This Spanish Colonial adobe home belonged to Georgia O' Keeffe (1887-1986), one of the most influential Modern artists of the twentieth century. With her bold, ground-breaking style, O'Keeffe is known for painting vivid flowers, intense landscapes and cityscapes from New Mexico to New York, and images of bones with the background of a desert sky. She acquired this property in 1945 and personally oversaw its restoration. It became an important place of inspiration to her. O'Keeffe painted while looking out the window to the view of the Chama River Valley. At her home, she created well-known pieces including the painting of Abiquiu Mesa, the Road to Santa Fe, and her Cottonwood series. The Georgia O'Keeffe Home and Studio is now owned and operated by the Georgia O'Keeffe Museum, which offers tours of the property. Please visit the Museum's website for more information and directions (GPS is not accurate).
Georgia O’Keeffe was a main figure in American Modernism, a style of art that developed in the late nineteenth and early twentieth centuries. Traditional art depicted the world with realistic forms, colors, and arrangements. Modernists broke from these conventions and redefined how people, landscapes, and objects could be interpreted. O'Keeffe was drawn to Modernist and non-Western art because of the creative freedom these approaches offered. Inspired by her surrounding environment, O'Keeffe's home at Abiquiu was both the setting and subject of a significant portion of her work.
O'Keeffe grew up on a farm in Sun Prairie, Wisconsin as one of seven children. She attended the Art Institute of Chicago and at the Art Students League in New York, where she became skilled at “imitative realism, which formed the foundation of all art curriculum standards. Though successful, even winning a prize for a realist oil painting, O'Keeffe was uninspired by her studies and and needed to time to her family's health and financial problems. She abandoned realism and worked as a teacher and a commercial artist. Yet her artistic pursuits not only continued but thrived, especially when she found mentors Alon Bement and Arthur Wesley Dow at the University of Virginia. Dow's fascination with the symphonic “arrangement of line, color, and notan (the Japanese system of arranging lights and darks)” and an aesthetic of an Asian culture stimulated O’Keeffe. His ideas gave O'Keeffe an alternative to realism.
O'Keeffe experimented with Modernism and developed her unique style and vision, which abstracted objects as well as thoughts and feelings onto the canvas. Her career as an art teacher took her to South Carolina and west Texas during the school years and she returned to the University of Virginia in the summers. She connected with Alfred Stieglitz, an artist, gallery owner, and O'Keeffe's future husband, who exhibited her work in New York City. By the 1920s, O'Keeffe was acknowledged as one of America’s most significant artists, known for her paintings of New York skyscrapers, and bold flowers. She also became Stieglitz's muse and appeared in many of his compelling photographs.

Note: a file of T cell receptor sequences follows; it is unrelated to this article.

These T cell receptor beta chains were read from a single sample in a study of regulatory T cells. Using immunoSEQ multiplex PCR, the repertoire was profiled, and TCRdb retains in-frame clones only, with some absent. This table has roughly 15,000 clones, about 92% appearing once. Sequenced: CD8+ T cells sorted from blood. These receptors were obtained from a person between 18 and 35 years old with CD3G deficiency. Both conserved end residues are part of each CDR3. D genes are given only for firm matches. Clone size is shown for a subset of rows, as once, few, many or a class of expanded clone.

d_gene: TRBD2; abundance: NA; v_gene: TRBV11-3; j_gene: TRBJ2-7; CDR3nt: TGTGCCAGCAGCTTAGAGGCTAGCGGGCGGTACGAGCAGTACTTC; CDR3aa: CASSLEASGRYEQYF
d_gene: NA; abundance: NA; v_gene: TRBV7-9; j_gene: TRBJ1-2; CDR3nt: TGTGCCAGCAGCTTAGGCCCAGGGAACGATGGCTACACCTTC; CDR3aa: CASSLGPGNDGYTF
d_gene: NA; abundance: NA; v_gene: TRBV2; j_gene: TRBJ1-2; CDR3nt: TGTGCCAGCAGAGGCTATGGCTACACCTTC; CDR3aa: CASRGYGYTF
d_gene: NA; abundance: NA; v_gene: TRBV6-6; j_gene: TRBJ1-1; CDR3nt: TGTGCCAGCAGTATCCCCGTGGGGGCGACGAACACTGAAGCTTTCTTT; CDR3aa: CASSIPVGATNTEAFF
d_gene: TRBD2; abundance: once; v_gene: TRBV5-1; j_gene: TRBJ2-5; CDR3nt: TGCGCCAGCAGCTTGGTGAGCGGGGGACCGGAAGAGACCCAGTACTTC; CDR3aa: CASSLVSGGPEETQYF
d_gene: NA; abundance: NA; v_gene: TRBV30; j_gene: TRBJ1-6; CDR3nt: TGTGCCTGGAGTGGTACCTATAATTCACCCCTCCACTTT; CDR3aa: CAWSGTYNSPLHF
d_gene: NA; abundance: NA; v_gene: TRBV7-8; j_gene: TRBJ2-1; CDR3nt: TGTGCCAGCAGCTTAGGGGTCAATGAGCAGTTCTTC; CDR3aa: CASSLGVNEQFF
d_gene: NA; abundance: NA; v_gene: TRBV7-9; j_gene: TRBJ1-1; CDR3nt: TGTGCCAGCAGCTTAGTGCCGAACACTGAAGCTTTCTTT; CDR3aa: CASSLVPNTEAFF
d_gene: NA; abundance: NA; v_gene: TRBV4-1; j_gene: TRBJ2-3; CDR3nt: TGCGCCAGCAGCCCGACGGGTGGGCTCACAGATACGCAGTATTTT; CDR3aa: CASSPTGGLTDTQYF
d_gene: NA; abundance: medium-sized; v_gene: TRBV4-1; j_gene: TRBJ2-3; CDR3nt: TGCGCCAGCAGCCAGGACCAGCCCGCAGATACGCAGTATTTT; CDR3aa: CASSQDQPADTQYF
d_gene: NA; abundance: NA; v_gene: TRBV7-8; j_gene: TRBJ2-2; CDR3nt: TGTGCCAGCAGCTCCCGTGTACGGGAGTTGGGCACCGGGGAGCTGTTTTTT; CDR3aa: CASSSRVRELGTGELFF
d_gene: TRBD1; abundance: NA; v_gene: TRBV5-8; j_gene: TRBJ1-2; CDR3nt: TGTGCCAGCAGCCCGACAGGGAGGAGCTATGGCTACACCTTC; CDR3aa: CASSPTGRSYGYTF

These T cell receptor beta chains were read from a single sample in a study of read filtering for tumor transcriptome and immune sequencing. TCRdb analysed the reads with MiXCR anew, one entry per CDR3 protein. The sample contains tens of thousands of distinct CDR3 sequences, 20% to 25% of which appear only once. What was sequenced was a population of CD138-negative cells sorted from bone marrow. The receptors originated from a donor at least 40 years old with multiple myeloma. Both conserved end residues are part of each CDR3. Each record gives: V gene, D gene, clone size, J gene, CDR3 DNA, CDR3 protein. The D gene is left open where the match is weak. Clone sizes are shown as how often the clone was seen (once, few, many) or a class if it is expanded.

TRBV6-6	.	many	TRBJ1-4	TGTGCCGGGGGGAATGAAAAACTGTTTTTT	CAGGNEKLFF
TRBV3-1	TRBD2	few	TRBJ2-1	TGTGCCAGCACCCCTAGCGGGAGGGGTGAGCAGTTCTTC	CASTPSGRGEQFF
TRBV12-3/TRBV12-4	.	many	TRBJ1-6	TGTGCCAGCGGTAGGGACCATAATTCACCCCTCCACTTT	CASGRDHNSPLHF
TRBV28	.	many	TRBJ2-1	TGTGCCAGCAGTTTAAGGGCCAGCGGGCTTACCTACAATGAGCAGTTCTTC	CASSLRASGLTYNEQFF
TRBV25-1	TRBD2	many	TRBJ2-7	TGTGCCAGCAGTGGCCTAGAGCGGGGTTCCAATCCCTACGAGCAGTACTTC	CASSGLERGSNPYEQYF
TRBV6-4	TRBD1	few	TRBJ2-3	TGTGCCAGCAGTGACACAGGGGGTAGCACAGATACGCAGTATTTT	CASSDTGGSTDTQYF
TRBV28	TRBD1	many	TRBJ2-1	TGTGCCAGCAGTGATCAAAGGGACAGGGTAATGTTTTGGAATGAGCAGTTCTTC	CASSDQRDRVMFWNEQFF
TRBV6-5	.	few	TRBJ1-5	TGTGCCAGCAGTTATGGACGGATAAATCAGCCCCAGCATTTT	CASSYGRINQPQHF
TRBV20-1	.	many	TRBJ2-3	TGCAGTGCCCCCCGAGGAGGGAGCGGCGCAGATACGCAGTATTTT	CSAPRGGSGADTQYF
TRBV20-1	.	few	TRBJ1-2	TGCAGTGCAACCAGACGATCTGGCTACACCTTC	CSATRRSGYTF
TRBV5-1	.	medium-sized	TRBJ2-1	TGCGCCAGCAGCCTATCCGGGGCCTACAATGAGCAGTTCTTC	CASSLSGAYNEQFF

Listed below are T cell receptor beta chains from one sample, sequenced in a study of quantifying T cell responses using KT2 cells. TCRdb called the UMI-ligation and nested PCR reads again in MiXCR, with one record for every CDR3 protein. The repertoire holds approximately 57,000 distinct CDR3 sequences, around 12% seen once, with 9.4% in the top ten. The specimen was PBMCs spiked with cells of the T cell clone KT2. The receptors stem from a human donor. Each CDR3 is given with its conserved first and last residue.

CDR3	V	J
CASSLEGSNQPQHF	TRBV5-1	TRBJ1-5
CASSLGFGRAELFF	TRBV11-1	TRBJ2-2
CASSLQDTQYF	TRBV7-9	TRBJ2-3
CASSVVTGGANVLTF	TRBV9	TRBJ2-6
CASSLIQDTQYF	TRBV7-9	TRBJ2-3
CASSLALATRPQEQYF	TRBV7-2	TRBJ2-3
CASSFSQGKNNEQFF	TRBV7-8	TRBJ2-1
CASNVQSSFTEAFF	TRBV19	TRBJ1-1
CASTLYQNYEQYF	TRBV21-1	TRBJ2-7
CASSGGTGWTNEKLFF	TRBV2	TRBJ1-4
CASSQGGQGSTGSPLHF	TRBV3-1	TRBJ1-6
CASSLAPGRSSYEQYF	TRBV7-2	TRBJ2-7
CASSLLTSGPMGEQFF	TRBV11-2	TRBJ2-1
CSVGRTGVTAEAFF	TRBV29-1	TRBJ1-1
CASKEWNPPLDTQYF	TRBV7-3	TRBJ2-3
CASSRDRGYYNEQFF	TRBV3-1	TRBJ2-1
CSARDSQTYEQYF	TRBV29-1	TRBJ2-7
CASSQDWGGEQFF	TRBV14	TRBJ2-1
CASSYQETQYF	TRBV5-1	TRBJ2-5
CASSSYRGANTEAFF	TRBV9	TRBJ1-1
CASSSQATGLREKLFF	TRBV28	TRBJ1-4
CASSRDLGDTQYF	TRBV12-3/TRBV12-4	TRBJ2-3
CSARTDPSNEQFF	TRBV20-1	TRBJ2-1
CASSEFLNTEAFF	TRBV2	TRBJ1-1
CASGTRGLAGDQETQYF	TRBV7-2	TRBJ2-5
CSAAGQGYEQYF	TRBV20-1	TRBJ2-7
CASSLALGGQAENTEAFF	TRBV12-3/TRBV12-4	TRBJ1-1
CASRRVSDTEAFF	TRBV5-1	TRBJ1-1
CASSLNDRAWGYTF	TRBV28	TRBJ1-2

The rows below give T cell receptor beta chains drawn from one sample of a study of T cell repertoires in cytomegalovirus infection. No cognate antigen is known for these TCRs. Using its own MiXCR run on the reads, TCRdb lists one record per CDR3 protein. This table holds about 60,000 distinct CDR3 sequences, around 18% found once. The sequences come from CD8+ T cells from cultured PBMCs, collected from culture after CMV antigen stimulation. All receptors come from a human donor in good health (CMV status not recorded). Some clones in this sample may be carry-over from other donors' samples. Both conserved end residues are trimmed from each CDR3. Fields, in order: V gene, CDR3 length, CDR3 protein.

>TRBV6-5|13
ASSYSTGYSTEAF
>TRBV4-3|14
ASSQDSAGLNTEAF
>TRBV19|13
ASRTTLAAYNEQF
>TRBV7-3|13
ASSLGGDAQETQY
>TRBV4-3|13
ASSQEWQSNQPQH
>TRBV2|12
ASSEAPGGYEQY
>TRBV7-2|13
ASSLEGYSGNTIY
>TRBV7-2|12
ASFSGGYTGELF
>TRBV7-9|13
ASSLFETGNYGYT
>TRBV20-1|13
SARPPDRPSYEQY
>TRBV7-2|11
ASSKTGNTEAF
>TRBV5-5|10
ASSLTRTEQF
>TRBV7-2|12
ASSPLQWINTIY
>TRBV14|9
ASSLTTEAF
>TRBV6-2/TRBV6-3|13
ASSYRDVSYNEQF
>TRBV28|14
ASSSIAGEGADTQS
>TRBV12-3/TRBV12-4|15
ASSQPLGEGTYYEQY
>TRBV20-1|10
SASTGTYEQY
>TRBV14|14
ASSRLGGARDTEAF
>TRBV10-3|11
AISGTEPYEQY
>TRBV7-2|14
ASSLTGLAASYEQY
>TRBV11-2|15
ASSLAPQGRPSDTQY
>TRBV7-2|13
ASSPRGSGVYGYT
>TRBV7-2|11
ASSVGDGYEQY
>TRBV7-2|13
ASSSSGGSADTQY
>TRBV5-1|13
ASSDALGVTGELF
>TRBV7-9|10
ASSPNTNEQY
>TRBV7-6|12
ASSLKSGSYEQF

Beginning the 1930s, O'Keeffe spent a great deal of her time in New Mexico. Already a well-traveled individual, O'Keeffe's paintings continued to depict new and diverse views of America. The desert landscape and way of life inspired some of her most iconic creations. O'Keeffe's Modernist approach in popular works such as The Lawrence Tree (1929), Ram's Head (1935), Summer Days (1936), and her Pelvis series contrasted from traditional paintings of the West.
While in New Mexico, O'Keeffe discovered, and even sneaked into, an abandoned nineteenth century property in the village of Abiquiu. While she struggled to purchase the property, which was owned by the Catholic Archdiocese of Santa Fe, she purchased Ghost Ranch, a former dude ranch 12 miles north of Abiquiu. The opportunity to purchase the Abiquiu property came, at last, in 1945. While restoring the house, she imbued it with her unique style, incorporating domestic modernism into the historic adobe architecture of the southwest. O'Keeffe was especially fond of the building's wooden double-door and a natural spring that allowed flower gardens to flourish in her corner of the desert. To O'Keeffe, this place was not only a home and studio, but an inspiration. She spent her winters and springs at Abiquiu, painting views from her windows and outdoor architectural scenes such as Ladder to the Moon (1958). Her summers and autumns were spent at Ghost Ranch, where many of her landscapes came to life.
Toward the end of her life, O'Keeffe's eyesight made it difficult to work and she painted her last unassisted oil painting in 1972. She continued to paint with assistants after her eyesight disappeared. In her bestselling book, O’Keeffe wrote: I can see what I want to paint, the thing that makes you want to create is still there. She was presented with the Medal of Freedom in 1977 by President Gerald Ford and was acknowledged with the National Medal of Arts (1985). Georgia O’Keeffe passed on March 6, 1986, in Santa Fe, New Mexico. Her ashes were scattered at Cerro Pedernal, a place she depicted in multiple paintings.
Throughout her life, O'Keeffe remained true to her vision of finding and developing abstract forms in nature, landscapes, and cityscapes. Thanks in part to her Abiquiu home and studio, hundreds of O'Keeffe's artworks, including oil paintings, sketches, pastels, watercolors, and charcoal pieces, are in public collections located in North and Central America, Europe, and Asia. The house itself is also a homage to her Modernist vision and love of the southwest. Her perspective and details in color, shape, and light fortified her paintings and brought audiences from all over the world.